Location
    Hartfield Virginia
    Posts
    171
    Thanks for your daily quotes. I find them thoughtful.

  8. #8
    Forums Member
    Join Date
    Mar 2017
    Location
    UK
    Posts
    260
    "You either believe what you think or you question it. There's no other choice" Byron Katie. Never heard of her before reading today's Zen saying, but a quick google sent me to her website. It's an interesting read as she claims that a moment of insight she calls "a life-changing realization" or “waking up to reality.” She was bed-ridden from depression until she had a breakthrough one morning when she, "discovered that when I believed my thoughts, I suffered, but that when I didn't believe them, I didn't suffer, and that this is true for every human being."

    There's more on the website but it set me thinking about how useful others' insights are to us if we are following the path. We read about those from people within the tradition, but what if there are universal insights that anyone can attain at any time? Are they useful for anyone else other than the person who has gone through them? Certainly there are many similarities with mindfulness practice on her website, so you can see elements of Buddhist practice embedded there.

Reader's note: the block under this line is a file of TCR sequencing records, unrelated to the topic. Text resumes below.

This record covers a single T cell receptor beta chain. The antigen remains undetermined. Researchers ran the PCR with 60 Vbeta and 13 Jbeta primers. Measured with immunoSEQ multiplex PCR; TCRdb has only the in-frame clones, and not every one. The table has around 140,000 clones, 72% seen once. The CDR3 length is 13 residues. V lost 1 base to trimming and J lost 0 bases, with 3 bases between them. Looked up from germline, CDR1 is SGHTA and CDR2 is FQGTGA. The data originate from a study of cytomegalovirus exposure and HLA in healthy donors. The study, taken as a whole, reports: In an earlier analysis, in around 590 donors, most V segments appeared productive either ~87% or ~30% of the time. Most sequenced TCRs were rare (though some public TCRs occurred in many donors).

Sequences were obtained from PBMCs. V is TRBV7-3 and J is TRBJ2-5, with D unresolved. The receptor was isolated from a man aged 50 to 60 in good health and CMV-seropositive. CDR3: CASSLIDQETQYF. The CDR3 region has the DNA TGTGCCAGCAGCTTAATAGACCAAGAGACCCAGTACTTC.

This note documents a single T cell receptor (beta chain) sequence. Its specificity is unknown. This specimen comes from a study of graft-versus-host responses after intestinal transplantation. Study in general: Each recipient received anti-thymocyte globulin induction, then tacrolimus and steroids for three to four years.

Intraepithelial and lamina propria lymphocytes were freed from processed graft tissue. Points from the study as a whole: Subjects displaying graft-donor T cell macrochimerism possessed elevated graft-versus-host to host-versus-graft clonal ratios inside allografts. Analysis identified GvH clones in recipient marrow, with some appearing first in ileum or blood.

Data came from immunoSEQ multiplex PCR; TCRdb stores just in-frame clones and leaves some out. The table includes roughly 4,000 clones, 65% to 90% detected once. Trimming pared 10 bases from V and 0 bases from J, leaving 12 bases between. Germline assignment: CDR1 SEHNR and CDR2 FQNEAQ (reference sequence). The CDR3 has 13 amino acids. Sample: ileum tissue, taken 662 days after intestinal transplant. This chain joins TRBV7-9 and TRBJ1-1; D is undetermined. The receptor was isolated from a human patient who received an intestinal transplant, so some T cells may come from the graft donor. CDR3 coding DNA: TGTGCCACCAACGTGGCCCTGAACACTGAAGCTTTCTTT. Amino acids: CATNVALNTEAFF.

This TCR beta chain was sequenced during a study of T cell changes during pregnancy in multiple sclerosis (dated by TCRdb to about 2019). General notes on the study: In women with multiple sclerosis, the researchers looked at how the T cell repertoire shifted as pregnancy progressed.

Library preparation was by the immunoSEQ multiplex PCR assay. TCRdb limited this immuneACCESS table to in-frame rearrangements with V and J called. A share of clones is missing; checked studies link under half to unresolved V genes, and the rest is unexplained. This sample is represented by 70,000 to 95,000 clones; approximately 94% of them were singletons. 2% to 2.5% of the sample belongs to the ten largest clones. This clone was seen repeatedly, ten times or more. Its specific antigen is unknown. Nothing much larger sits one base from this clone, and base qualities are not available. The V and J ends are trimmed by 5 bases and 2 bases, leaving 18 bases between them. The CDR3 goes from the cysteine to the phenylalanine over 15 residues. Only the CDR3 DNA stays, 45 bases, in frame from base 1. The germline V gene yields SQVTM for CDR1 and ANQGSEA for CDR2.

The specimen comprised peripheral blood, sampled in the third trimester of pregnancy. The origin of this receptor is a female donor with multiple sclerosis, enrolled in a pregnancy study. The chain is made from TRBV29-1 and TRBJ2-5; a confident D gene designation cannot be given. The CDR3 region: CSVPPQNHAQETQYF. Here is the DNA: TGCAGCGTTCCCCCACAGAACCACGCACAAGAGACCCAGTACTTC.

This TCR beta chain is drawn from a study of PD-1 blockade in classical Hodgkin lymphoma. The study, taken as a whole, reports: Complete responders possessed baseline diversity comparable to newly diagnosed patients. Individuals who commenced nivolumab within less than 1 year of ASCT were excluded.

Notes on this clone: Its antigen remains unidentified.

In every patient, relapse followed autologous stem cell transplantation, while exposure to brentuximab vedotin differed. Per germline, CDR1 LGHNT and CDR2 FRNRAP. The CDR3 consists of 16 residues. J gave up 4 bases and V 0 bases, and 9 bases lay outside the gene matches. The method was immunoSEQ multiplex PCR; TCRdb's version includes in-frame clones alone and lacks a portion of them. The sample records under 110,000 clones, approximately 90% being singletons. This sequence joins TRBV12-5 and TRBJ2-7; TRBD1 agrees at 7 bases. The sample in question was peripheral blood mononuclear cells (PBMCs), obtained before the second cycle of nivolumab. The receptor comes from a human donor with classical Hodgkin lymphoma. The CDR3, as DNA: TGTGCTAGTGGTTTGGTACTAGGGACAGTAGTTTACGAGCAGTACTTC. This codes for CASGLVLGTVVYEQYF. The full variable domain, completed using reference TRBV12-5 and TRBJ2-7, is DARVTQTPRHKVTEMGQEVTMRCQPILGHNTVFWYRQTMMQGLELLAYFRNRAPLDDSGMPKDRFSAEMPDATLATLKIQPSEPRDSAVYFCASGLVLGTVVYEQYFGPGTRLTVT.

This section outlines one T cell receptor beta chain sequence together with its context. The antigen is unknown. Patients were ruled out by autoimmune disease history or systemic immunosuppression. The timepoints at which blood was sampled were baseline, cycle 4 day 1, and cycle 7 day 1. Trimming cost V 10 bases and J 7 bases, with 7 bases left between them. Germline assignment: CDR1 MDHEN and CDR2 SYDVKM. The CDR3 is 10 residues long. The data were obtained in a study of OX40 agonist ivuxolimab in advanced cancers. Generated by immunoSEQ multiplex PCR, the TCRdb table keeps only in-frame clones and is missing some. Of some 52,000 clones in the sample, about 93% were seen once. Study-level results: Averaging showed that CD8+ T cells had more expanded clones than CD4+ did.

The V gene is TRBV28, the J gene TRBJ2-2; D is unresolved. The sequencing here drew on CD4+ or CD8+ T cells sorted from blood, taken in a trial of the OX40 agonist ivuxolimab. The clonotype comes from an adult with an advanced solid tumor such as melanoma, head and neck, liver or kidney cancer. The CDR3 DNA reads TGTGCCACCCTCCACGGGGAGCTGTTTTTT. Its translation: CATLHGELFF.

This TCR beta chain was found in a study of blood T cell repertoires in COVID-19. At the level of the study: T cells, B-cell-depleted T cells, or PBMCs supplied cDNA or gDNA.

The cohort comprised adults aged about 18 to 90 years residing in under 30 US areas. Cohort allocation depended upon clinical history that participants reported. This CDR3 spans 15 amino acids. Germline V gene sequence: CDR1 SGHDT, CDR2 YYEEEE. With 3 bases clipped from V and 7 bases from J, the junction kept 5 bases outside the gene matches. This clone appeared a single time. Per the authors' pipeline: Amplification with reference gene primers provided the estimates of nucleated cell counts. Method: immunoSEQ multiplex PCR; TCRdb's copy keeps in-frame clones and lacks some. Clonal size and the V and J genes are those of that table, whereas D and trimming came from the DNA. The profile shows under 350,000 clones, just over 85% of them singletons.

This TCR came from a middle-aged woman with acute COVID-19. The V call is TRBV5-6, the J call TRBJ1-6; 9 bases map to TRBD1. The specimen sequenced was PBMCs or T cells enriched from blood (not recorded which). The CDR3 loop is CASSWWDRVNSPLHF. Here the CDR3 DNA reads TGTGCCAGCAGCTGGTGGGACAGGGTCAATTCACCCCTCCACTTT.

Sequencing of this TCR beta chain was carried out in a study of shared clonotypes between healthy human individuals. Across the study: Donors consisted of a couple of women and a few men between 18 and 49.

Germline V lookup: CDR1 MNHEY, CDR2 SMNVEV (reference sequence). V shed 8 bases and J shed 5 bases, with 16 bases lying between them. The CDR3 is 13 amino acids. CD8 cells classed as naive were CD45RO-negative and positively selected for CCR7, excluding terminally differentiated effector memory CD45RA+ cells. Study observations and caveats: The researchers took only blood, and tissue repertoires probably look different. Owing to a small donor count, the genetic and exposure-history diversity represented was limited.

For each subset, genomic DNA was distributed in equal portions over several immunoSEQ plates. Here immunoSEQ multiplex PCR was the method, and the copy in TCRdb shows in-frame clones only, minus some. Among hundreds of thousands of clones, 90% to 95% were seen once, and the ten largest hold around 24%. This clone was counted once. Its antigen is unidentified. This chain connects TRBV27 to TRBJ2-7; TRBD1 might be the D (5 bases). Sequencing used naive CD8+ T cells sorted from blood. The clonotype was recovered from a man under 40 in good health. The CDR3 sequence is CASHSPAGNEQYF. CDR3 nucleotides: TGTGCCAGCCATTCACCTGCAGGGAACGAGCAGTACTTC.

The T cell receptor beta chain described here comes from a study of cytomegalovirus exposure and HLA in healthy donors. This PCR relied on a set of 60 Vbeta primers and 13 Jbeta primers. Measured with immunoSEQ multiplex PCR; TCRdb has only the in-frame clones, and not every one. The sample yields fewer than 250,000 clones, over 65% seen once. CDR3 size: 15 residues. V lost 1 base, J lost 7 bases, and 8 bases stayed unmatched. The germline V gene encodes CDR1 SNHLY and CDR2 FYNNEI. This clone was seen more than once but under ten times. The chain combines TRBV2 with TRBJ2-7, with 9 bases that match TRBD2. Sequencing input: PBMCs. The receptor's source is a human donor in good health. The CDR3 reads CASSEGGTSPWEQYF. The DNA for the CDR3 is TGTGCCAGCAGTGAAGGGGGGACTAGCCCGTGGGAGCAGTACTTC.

9. #9
    Forums Member
    Join Date
    Mar 2017
    Location
    UK
    Posts
    260
    “Anytime you’re gonna grow, you’re gonna lose something. You’re losing what you’re hanging onto to keep safe. You’re losing habits that you’re comfortable with, you’re losing familiarity.” James Hillman
    Hillman founded the archetypal psychology movement which deals with our inner fantasies and myths. His interesting 'acorn theory' has it that we all have the potential for unique possibilities within ourselves, as an acorn has for developing into its own unique oak tree, but that we are held back by holding on to ideas and assumptions. Another definition of 'letting go' where we gain when we lose.

  10. #10
    Forums Member
    Join Date
    Mar 2017
    Location
    UK
    Posts
    260
    "All truths wait in all things", Walt Whitman. From this side of the pond I find Walt Whitman hard to follow sometimes, being so embedded in the America of his day. I think it's still useful to read his stuff since he looked deeply into the nature of things and was able to communicate what he found when he did so.

    This particular quote raises an interesting issue for those of us looking to Zen and other Buddhist practices to discover if there any interesting 'truths' to be found using, say, insight practice. Can we change how we see the world to then be able to see the same things in a different way? Is the 'truth' we find there a kind of revealed truth, or is it that we see exactly the same things, but the changes in us allow us to see things that were always there, but we just couldn't see them?

Page 1 of 2 1 2 LastLast
Los Angeles Mexico City London Colombo Kuala Lumpur Sydney
Fri, 8:53 AM Fri, 10:53 AM Fri, 4:53 PM Fri, 9:23 PM Fri, 11:53 PM Sat, 1:53 AM